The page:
The man who helped to reshape the country’s largest school system has a new focus: the nation’s K-12 public schools.

Joel Klein, the former chancellor of the New York City Department of Education, spoke at the Harvard Graduate School of Education on Monday, outlining his plan for a “transformative” approach to the country’s ailing primary and secondary education systems.

“Human history is a race between education and catastrophe,” said Klein, quoting British author H.G. Wells. According to Klein, catastrophe will be unavoidable without major restructuring of the American K-12 system. His proposed solution has three core recommendations: Professionalize teaching, create choice and competition among schools, and bring technology further into classrooms.

Klein instituted many changes in New York City’s public school system when he was chancellor from 2002 to 2010, including implementing teacher performance bonuses, establishing more charter schools, creating a unified and citywide curriculum, incorporating data into teacher evaluations, and closing some high schools in favor of smaller, community-driven schools.

He shaped his national proposal in part on that experience, and in part on an influx of depressing educational data.

“The facts are pretty gruesome,” said Klein, who rattled off statistics, including a high school graduation rate in the United States that hovers around 70 percent, the country’s low literacy ranking in science and math internationally, and the fact that although U.S. spending has tripled since 1970, student achievement levels remain almost unchanged.

But change is possible, said Klein, in part because so many teachers will be retiring from the profession in the next decade, making way for “millennials who I think will be much, much more accommodating to a new and different vision of the system.”

In addition to fueling innovation and driving change, enhanced choice and competition among schools is a basic question of equity, Klein said. Every parent, regardless of income level, should be able to pick from the best schools available, Klein said. He cited his own efforts in New York City where he shut 60 failing high schools in favor of 300 smaller, community-based models that he said led to both greater choice and higher graduation rates. Too often, Klein said, parents tell him the schools they don’t want their children attending are for “other people’s children.”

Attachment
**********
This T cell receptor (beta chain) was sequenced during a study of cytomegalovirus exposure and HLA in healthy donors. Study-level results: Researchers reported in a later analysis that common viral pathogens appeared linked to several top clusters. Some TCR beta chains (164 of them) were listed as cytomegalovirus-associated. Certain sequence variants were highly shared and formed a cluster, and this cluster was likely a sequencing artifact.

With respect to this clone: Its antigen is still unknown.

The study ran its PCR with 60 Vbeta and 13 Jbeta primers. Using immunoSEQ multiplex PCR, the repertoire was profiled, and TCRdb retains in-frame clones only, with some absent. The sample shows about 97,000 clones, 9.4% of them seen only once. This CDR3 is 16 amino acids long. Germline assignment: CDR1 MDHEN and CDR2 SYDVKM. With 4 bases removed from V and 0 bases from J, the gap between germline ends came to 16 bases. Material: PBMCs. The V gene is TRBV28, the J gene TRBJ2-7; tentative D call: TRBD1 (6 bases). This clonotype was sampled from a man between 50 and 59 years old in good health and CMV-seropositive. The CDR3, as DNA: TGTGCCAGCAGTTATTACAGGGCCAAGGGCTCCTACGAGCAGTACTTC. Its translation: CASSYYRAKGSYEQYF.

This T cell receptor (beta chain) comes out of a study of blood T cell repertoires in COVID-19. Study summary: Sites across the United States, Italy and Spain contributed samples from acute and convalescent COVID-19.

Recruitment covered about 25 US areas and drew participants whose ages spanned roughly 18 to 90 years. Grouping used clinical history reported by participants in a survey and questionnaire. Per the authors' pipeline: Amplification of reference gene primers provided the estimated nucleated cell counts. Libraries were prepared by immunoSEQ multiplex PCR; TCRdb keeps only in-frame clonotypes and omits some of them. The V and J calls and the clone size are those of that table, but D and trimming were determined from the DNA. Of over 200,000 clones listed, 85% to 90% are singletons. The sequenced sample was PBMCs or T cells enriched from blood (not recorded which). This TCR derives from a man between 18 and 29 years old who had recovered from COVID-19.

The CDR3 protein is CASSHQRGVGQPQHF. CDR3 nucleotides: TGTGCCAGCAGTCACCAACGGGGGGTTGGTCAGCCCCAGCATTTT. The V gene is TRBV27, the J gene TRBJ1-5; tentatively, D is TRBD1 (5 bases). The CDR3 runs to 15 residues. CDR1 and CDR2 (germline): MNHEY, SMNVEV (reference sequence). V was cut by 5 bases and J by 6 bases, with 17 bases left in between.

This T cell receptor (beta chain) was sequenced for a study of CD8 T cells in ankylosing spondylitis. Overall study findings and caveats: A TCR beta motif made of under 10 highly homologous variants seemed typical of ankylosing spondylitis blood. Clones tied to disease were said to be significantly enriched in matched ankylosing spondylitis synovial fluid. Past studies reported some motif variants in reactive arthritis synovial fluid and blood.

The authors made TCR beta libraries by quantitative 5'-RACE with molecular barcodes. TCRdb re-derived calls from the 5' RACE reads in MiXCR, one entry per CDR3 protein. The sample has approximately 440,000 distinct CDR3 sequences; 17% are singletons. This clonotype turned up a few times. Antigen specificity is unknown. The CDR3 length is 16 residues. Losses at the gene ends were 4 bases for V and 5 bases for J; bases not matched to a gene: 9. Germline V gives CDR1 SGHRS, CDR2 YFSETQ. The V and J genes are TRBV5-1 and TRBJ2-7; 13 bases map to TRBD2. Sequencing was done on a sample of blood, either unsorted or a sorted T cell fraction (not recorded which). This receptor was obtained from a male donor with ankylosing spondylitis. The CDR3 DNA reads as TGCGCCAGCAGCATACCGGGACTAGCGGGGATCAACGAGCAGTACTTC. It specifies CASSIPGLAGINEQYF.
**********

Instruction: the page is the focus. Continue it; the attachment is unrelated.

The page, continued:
“Other people’s children are the kids who start out with the least advantages in life and the greatest challenges. They can’t move to a new neighborhood, or a new community, or send their kids to private school. For them, it’s truly one and done.”

The system should not be about pitting a private or public school against a charter school, added Klein, “It’s about choice, and good schools, and schools earning the student body that attends them.”

For Klein, fundamental reform includes changes involving teachers.

“We have got to create a teaching profession that is a highly respected profession,” said Klein. He complained that too many teachers leave teaching after only a few years, and called both for new measures that ensure they are adequately trained both in content and pedagogy, and for a system that includes better support and pay.

Klein singled out the example of Finland where it’s harder to “get into a graduate school of teaching than any other professional school.” Finland’s educational system includes a mentoring program in which teachers are carefully supervised. If they are deemed underperforming, they are “counseled out of the system.”

“People go to Harvard Law School, they practice law. People go to Harvard Medical School, they practice medicine,” said Klein. “People go to education schools, and in the first five years a third to a half of them exit the profession. There’s something wrong with that model.”

Klein now heads the education unit of media mogul Rupert Murdoch’s News Corporation, called Amplify, which in part aims to put tablet computers in the hands of teachers and students across the country.

Such technology can engage students in richer, more exciting learning opportunities, Klein said, and can empower great teachers. Tablet computers also allow students and their instructors to work from highly customized plans.

With his final words, Klein challenged his audience to help him.

“This is the Harvard Graduate School of Education. Where else is a better place to reimagine education, to have big thoughts about the transformative power of three ideas?”

A peek behind the podium